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Title: Lawrence
Author: Bensusan, S. L. (Samuel Levy), 1872-1958
Language: English
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Copyright Status: Not copyrighted in the United States. If you live elsewhere check the laws of your country before downloading this ebook. See comments about copyright issues at end of book.

*** Start of this Doctrine Publishing Corporation Digital Book "Lawrence" ***

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    MASTERPIECES
    IN COLOUR
    EDITED BY - -
    T. LEMAN HARE

    LAWRENCE

    1769--1830


    “MASTERPIECES IN COLOUR” SERIES

        ARTIST.                        AUTHOR.
    BELLINI.                       GEORGE HAY.
    BOTTICELLI.                    HENRY B. BINNS.
    BOUCHER.                       C. HALDANE MACFALL.
    BURNE-JONES.                   A. LYS BALDRY.
    CARLO DOLCI.                   GEORGE HAY.
    CHARDIN.                       PAUL G. KONODY.
    CONSTABLE.                     C. LEWIS HIND.
    COROT.                         SIDNEY ALLNUTT.
    DA VINCI.                      M. W. BROCKWELL.
    DELACROIX.                     PAUL G. KONODY.
    DÜRER.                         H. E. A. FURST.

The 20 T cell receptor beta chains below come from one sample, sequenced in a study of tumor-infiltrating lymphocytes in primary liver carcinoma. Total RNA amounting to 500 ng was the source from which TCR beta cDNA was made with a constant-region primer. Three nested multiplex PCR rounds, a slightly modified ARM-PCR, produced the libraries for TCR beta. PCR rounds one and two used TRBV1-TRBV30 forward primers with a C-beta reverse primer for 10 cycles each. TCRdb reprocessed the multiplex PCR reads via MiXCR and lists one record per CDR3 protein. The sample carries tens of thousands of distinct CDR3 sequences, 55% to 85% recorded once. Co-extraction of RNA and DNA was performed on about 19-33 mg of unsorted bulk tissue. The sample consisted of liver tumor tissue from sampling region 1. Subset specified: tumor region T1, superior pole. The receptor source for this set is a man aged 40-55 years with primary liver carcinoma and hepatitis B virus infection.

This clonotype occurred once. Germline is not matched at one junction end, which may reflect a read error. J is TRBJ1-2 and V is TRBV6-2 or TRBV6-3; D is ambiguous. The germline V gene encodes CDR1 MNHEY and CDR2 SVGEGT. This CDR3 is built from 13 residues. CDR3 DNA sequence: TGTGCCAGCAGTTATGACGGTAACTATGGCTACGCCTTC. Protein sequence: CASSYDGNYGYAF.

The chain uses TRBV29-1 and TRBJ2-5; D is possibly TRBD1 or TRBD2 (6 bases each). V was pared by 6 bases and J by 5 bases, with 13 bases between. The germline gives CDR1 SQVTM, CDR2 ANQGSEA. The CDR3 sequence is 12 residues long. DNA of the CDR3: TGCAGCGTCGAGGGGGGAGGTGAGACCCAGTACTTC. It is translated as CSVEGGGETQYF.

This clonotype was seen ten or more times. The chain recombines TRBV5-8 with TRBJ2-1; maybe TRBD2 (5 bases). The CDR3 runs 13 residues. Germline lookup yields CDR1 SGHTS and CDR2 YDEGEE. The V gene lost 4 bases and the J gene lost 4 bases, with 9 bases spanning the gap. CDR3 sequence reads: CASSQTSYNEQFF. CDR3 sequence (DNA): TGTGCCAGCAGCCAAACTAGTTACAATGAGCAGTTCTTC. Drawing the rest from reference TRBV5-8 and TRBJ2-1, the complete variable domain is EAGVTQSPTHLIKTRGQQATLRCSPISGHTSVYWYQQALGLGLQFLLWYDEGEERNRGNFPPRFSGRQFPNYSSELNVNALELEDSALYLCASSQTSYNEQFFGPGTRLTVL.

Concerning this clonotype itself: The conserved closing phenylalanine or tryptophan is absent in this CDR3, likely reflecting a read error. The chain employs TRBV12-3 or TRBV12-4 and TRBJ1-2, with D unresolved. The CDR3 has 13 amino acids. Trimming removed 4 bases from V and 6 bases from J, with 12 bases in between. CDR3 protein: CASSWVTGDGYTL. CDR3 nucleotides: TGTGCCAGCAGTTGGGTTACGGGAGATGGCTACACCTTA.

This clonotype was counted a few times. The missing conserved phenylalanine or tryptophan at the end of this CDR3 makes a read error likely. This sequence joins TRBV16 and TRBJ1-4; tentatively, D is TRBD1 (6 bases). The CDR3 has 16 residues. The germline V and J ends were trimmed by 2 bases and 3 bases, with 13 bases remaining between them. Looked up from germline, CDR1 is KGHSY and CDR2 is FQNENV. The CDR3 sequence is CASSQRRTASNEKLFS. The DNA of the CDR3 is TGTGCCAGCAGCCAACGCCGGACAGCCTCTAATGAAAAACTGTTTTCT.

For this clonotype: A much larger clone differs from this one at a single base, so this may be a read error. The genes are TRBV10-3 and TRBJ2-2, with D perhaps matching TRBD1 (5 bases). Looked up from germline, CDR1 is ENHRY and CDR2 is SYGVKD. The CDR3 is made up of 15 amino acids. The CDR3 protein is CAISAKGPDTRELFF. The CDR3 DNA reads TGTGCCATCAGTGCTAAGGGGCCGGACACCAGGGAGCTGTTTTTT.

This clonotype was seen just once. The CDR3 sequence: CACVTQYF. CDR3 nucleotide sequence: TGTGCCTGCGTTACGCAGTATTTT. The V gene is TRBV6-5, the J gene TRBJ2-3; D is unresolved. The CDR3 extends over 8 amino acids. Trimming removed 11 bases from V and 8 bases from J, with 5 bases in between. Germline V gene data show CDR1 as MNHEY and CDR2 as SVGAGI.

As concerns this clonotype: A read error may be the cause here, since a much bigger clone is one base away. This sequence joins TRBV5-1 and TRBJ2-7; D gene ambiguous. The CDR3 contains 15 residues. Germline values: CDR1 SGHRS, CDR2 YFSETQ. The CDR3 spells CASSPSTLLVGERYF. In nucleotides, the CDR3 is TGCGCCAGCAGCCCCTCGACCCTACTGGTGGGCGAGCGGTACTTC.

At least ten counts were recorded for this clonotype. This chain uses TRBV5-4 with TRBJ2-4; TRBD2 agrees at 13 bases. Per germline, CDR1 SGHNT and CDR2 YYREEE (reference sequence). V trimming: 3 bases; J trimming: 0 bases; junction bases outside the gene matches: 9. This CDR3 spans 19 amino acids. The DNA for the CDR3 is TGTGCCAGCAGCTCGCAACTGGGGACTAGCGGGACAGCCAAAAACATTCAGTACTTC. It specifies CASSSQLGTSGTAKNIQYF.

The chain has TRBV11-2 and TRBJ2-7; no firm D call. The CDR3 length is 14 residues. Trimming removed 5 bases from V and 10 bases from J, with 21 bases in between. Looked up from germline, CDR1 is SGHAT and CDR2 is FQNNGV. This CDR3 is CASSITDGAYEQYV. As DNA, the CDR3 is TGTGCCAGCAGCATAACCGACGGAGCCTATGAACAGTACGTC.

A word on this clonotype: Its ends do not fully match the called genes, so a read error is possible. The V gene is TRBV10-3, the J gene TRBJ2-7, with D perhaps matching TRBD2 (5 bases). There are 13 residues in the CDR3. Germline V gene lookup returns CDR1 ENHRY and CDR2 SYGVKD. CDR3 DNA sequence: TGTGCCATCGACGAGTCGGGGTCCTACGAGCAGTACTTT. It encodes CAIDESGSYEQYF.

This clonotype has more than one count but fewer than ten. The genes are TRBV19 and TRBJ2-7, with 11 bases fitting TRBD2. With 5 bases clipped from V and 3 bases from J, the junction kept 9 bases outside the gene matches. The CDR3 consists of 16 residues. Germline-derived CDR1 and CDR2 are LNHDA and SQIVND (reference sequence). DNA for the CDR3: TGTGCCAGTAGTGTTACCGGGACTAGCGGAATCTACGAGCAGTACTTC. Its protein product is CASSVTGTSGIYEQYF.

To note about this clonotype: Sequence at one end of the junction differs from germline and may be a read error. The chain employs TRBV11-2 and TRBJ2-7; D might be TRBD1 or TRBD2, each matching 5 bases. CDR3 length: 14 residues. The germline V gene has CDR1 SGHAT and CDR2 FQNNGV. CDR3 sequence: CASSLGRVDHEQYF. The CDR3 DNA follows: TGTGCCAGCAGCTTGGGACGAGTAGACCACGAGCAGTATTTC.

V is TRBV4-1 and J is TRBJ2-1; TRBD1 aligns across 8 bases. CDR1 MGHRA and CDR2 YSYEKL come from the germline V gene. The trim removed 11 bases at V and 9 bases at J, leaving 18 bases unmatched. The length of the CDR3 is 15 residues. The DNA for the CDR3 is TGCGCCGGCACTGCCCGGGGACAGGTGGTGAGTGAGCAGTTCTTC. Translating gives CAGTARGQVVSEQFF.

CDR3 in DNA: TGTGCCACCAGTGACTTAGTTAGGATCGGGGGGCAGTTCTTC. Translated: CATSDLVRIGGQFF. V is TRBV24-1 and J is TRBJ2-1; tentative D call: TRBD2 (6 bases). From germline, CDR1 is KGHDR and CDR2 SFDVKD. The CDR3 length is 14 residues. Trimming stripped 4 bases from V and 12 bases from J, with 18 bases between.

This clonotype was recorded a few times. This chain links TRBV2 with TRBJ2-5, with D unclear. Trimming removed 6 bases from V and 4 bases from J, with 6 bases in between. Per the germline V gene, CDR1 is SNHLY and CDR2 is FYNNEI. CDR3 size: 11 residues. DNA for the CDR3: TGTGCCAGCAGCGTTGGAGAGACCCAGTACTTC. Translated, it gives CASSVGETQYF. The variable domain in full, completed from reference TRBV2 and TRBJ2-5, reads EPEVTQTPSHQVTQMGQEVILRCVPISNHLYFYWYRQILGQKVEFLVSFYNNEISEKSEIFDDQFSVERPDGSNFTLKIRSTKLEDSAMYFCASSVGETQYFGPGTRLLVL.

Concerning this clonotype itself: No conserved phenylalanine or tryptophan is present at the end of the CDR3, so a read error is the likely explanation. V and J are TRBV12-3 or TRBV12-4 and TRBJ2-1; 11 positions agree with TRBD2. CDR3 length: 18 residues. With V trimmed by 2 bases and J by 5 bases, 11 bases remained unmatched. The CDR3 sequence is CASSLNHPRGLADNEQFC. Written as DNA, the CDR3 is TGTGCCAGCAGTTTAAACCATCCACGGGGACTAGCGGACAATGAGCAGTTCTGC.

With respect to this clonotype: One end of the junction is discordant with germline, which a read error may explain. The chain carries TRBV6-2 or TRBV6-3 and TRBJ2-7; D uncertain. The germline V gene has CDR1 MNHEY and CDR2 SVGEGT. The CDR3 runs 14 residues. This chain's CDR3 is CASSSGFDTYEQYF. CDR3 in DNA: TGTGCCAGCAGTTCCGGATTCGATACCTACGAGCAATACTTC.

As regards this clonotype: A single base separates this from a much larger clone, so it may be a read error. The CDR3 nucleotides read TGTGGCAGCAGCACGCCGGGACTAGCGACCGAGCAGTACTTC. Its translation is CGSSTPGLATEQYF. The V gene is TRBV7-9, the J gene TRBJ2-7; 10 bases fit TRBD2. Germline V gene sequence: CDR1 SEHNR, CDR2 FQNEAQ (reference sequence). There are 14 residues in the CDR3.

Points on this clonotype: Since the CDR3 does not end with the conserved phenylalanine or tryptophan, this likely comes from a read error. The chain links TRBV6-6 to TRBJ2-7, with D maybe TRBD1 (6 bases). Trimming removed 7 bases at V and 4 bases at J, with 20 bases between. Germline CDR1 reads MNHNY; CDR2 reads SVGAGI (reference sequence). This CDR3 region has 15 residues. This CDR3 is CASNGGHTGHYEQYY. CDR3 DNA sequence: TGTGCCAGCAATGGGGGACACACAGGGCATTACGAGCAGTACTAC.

FRA ANGELICO.                  JAMES MASON.
    FRA FILIPPO LIPPI.             PAUL G. KONODY.
    FRAGONARD.                     C. HALDANE MACFALL.
    FRANZ HALS.                    EDGCUMBE STALEY.
    GAINSBOROUGH.                  MAX ROTHSCHILD.
    GREUZE.                        ALYS EYRE MACKLIN.
    HOGARTH.                       C. LEWIS HIND.
    HOLBEIN.                       S. L. BENSUSAN.
    HOLMAN HUNT.                   MARY E. COLERIDGE.
    INGRES.                        A. J. FINBERG.
    LAWRENCE.                      S. L. BENSUSAN.
    LE BRUN, VIGEE.                C. HALDANE MACFALL.
    LEIGHTON.                      A. LYS BALDRY.
    LUINI.                         JAMES MASON.
    MANTEGNA.                      MRS. ARTHUR BELL.
    MEMLINC.                       W. H. J. & J. C. WEALE.
    MILLAIS.                       A. LYS BALDRY.
    MILLET.                        PERCY M. TURNER.
    MURILLO.                       S. L. BENSUSAN.
    PERUGINO.                      SELWYN BRINTON.
    RAEBURN.                       JAMES I. CAW.
    RAPHAEL.                       PAUL G. KONODY.
    REMBRANDT.                     JOSEF ISRAELS.
    REYNOLDS.                      S. L. BENSUSAN.
    ROMNEY.                        C. LEWIS HIND.
    ROSSETTI.                      LUCIEN PISSARRO.
    RUBENS.                        S. L. BENSUSAN.
    SARGENT.                       T. MARTIN WOOD.
    TINTORETTO.                    S. L. BENSUSAN.
    TITIAN.                        S. L. BENSUSAN.
    TURNER.                         C. LEWIS HIND.
    VAN DYCK.                      PERCY M. TURNER.
    VELAZQUEZ.                     S. L. BENSUSAN.
    WATTEAU.                       C. LEWIS HIND.
    WATTS.                         W. LOFTUS HARK.